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Identification Of Mitochondrial Proteins Related To Nasopharyngeal Carcinoma Metastasis | 3707
ISSN: 0974-276X

Journal of Proteomics & Bioinformatics
Open Access

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Identification of mitochondrial proteins related to nasopharyngeal carcinoma metastasis

2nd International Conference on Proteomics & Bioinformatics

Xianquan Zhan, Jianping Liu and Zhuchu Chen

ScientificTracks Abstracts: J Proteomics Bioinform

DOI: 10.4172/0974-276X.S1.060

Abstract
To screen mitochondrial proteins for the elucidation of the molecular mechanisms of nasopharyngeal carcinoma metastasis and the discovery of metastasis-related biomarkers, mitochondria were isolated from nasopharyngeal carcinoma metastatic (5-8F) and nonmetastatic (6-10B) cell lines, respectively. After characterization of isolated mitochondria, mitochondrial proteins were extracted for two-dimensional difference in-gel electrophoresis (2D-DIGE) quantification. Sixteen differentially expressed proteins (DEPs) including PRDX3 and SOD2 were identified with mass spectrometry. Furthermore, siRNAs transient transfections were used to suppress expressions of some up-regulated DEPs in metastatic cells (5-8F), followed by Transwell Migration assay, and those 5-8F cells with suppression of PRDX3 showed an increased mobility potential. The functional enrichment analyses of DEPs discovered significant biological processes including cellular response to reactive oxygen species, hydrogen peroxide metabolic process, regulation of mitochondrial membrane potential, cell redox homestasis and oxidation reduction, and significant molecular functions including oxidoreductase activity, caspase inhibitor activity, peroxiredoxin activity, porin activity and antioxidant activity. A protein-protein interaction sub-network of DEPs was generated with literature data mining from HPRD and NCBI databases. Ten mitochondrial DEPs including PRDX3, PRDX6, SOD2, ECH1, SERPINB5, COX5A, PDIA5, EIF5A, IDH3B, and PSMC4 were rationalized in the tumor-stroma co-evolution model that mitochondrial oxidative stress directly contributes to tumor metastasis. These data would be helpful to understand the roles of mitochondria and oxidative stress in nasopharyngeal carcinoma metastatic process.
Biography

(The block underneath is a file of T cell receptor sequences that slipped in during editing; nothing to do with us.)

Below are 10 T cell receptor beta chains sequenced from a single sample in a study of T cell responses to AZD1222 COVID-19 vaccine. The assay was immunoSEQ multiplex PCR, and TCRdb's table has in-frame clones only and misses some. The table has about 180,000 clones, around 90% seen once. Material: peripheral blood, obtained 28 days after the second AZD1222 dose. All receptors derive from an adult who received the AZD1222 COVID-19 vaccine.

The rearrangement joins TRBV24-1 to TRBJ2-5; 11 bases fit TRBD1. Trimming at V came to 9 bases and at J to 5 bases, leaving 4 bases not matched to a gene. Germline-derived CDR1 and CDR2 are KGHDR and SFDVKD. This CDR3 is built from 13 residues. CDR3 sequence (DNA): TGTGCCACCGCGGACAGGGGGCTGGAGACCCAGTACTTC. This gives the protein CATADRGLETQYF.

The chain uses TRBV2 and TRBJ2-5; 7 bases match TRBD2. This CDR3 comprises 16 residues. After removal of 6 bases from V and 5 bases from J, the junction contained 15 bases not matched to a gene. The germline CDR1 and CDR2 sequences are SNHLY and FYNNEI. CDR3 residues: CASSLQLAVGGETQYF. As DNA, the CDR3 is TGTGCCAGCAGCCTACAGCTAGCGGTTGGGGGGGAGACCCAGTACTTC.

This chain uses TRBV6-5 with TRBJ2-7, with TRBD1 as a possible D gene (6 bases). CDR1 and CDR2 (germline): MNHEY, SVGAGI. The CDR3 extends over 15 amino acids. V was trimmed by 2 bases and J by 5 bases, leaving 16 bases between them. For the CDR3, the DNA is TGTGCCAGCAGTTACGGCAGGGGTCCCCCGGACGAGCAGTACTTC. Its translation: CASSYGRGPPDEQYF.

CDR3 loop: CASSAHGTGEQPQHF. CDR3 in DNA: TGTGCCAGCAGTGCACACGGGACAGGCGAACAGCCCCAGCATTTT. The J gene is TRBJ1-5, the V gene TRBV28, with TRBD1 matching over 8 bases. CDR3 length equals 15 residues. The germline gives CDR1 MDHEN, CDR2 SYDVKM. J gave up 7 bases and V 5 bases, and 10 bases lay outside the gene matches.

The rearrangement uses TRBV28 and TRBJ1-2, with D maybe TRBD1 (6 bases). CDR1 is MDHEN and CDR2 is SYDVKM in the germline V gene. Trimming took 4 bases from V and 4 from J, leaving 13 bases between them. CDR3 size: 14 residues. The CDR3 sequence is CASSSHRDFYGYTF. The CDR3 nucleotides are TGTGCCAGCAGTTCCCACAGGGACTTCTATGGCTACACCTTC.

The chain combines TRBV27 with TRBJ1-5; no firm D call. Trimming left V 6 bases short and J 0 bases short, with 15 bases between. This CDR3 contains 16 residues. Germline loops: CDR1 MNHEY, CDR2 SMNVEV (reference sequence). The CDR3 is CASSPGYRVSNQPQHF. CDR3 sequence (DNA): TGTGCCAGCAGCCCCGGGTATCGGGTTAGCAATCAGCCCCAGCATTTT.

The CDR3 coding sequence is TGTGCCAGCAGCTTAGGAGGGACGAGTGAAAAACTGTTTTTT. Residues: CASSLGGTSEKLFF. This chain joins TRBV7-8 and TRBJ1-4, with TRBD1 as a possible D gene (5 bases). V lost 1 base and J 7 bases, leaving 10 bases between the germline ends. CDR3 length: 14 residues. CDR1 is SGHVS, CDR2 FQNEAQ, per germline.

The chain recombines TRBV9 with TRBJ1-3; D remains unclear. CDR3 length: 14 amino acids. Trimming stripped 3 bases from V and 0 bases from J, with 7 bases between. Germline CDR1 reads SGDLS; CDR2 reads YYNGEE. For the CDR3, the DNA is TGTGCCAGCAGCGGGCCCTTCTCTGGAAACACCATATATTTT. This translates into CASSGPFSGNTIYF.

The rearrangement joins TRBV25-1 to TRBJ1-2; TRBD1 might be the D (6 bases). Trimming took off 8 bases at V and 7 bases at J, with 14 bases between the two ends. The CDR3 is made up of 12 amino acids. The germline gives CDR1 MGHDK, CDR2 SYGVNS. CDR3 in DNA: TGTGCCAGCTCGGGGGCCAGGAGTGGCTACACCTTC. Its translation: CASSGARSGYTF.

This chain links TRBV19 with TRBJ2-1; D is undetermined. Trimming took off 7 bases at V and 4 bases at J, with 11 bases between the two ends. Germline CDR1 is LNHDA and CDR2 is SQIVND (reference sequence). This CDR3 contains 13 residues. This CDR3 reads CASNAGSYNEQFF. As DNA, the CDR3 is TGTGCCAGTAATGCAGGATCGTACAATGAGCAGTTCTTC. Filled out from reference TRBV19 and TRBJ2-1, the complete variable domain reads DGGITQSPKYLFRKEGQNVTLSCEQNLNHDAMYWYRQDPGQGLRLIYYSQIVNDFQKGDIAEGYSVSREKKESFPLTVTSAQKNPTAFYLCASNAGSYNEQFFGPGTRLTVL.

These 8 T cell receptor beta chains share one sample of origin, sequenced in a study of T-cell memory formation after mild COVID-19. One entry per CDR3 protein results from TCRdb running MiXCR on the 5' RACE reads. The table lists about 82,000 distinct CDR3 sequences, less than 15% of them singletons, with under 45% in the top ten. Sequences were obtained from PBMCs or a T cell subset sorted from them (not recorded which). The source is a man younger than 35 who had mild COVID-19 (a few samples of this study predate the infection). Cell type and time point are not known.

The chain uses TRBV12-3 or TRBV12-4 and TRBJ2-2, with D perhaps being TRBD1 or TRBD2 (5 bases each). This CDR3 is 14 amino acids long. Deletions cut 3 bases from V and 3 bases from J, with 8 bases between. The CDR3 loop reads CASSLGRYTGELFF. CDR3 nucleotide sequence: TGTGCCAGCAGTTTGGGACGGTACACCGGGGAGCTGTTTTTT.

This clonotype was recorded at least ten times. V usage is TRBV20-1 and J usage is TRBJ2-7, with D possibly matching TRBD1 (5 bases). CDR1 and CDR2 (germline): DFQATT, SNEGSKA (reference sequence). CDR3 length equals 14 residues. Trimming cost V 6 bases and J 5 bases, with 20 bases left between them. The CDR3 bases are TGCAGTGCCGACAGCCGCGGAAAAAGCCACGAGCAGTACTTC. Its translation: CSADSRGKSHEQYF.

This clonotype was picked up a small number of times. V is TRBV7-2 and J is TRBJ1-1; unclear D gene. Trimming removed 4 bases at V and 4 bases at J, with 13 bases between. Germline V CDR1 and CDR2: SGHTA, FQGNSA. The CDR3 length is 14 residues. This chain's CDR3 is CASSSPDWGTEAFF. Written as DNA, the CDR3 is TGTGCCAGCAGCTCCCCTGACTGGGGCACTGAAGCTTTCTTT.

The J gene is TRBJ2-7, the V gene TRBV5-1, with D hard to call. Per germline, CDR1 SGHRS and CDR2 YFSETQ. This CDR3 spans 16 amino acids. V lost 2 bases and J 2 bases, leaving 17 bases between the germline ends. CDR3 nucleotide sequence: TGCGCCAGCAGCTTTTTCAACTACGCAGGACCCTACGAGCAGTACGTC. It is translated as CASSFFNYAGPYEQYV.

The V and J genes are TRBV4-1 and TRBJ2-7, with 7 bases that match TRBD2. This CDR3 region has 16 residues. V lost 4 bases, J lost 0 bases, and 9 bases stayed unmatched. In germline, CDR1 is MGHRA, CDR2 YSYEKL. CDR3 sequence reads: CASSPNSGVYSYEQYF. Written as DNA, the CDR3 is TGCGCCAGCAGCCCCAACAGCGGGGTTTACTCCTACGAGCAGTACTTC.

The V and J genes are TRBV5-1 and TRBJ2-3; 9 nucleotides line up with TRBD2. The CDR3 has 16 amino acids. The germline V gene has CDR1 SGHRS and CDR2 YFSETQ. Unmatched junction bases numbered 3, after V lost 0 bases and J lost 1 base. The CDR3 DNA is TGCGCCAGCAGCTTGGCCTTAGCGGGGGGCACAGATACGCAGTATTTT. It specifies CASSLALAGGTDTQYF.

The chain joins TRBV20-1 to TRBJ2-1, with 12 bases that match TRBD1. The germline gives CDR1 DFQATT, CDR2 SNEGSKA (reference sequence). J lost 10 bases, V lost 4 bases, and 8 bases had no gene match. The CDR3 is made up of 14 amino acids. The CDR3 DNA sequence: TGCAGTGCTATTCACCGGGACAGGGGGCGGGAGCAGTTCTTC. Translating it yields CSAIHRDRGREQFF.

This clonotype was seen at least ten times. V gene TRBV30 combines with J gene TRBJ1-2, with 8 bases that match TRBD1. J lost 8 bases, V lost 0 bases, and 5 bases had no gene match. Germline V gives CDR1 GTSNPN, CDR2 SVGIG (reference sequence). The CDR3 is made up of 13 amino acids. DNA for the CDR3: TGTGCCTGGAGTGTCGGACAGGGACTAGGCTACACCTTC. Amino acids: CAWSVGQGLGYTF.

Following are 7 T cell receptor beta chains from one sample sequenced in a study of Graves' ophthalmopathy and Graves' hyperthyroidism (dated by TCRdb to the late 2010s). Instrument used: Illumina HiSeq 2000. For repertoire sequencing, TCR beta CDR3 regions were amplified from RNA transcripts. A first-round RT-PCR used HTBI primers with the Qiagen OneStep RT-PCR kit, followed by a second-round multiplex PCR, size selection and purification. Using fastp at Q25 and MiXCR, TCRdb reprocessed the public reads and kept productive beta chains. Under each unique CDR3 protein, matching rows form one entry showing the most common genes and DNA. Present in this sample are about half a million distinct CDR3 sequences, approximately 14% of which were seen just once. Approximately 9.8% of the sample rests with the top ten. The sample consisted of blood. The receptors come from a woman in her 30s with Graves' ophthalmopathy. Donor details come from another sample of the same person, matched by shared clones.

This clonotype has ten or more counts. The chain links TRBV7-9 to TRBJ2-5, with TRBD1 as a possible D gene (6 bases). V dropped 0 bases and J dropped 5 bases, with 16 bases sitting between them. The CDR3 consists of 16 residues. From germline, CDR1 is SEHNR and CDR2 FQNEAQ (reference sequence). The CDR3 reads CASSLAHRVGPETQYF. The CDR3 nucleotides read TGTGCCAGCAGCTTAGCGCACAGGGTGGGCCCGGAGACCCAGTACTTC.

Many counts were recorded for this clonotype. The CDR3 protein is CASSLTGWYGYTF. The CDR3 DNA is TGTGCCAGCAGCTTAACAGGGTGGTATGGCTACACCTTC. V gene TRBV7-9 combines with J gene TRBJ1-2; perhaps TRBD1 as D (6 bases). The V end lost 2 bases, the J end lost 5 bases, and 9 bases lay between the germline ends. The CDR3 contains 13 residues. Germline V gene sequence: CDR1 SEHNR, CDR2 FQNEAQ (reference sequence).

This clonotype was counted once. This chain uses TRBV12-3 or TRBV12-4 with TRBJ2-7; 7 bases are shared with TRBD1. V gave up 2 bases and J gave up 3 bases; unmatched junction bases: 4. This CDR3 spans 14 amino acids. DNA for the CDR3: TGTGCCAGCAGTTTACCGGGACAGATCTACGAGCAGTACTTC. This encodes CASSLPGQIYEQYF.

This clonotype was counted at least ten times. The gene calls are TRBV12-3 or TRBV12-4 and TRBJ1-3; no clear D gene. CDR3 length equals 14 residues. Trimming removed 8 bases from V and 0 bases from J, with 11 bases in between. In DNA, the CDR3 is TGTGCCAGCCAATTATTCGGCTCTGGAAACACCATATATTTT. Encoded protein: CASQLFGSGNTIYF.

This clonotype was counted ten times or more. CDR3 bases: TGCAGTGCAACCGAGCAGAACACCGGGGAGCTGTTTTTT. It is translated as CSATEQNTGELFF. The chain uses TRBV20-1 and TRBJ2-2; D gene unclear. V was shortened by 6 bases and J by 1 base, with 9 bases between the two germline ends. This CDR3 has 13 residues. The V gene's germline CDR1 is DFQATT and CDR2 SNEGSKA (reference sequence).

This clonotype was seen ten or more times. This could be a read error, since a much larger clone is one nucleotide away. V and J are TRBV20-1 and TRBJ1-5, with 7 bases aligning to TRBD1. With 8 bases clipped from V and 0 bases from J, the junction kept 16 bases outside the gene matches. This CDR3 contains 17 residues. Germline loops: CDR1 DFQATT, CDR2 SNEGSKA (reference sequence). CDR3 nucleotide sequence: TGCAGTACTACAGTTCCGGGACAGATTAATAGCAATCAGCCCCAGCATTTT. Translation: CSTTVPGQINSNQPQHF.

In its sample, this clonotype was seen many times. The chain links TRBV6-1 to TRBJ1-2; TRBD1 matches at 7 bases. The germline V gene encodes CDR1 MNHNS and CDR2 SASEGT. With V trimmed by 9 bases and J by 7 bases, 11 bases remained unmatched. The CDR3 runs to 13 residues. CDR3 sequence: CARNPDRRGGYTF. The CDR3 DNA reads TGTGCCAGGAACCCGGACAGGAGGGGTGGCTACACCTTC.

Xianquan Zhan received his undergraduate and graduate training at the West China University of Medical Sciences, Chengdu, China, where he spent 10 years, and obtained his B.M./M.D. degree in preventive medicine in 1994, M.S. degree in occupational epidemiology in 1996, and Ph.D. degrees in molecular toxicology in 1999. He received his post-doctoral training in oncology and cancer proteomics for two years at the Cancer Research Institute of Human Medical University, Changsha, China. In 2001, he went to the University of Tennessee Health Science Center (UTHSC), Memphis, Tennessee, USA, where he was a post-doctoral researcher (mass spectrometry, proteomics) supervised by Prof. Dominic M. Desiderio in the Charles B. Stout Neuroscience Mass Spectrometry Laboratory in the Department of Neurology. Then, he was appointed as an Assistant Professor of Neurology, UTHSC in 2005. He moved to the Cleveland Clinic (Cleveland, Ohio, USA) as a Project Scientist/Staff in 2006 where he focused on the studies of eye disease proteomics and biomarkers. In the end of 2007, he returned to UTHSC as an Assistant Professor of Neurology, engaging in proteomics and biomarker studies of lung diseases and brain tumors, and initiating the studies of predictive, preventive, and personalized medicine in cancer. In July 2010, he was promoted to Associate Professor of Neurology, UTHSC. Currently, he is a Distinguished Professor of disease proteomics and structural biology, Xiangya Hospital, Central South University, Changsha, China, the National Representative in China of European Association for Predictive, Preventive, and Personalized Medicine (EPMA), Associate Editor of BMC Genomic, and Associate Editor of BMC Medical Genomics. He has published 50+ peer-reviewed research articles including 30+ articles in the field of disease proteomics and transcriptomics, 4 book chapters, and 1 US patent. His current main research interest focuses on the studies of disease proteomics/biomarkers and structural biology, and the development and use of modern ?omics techniques including proteomics for cancer predictive, preventive, and personalized medicine.

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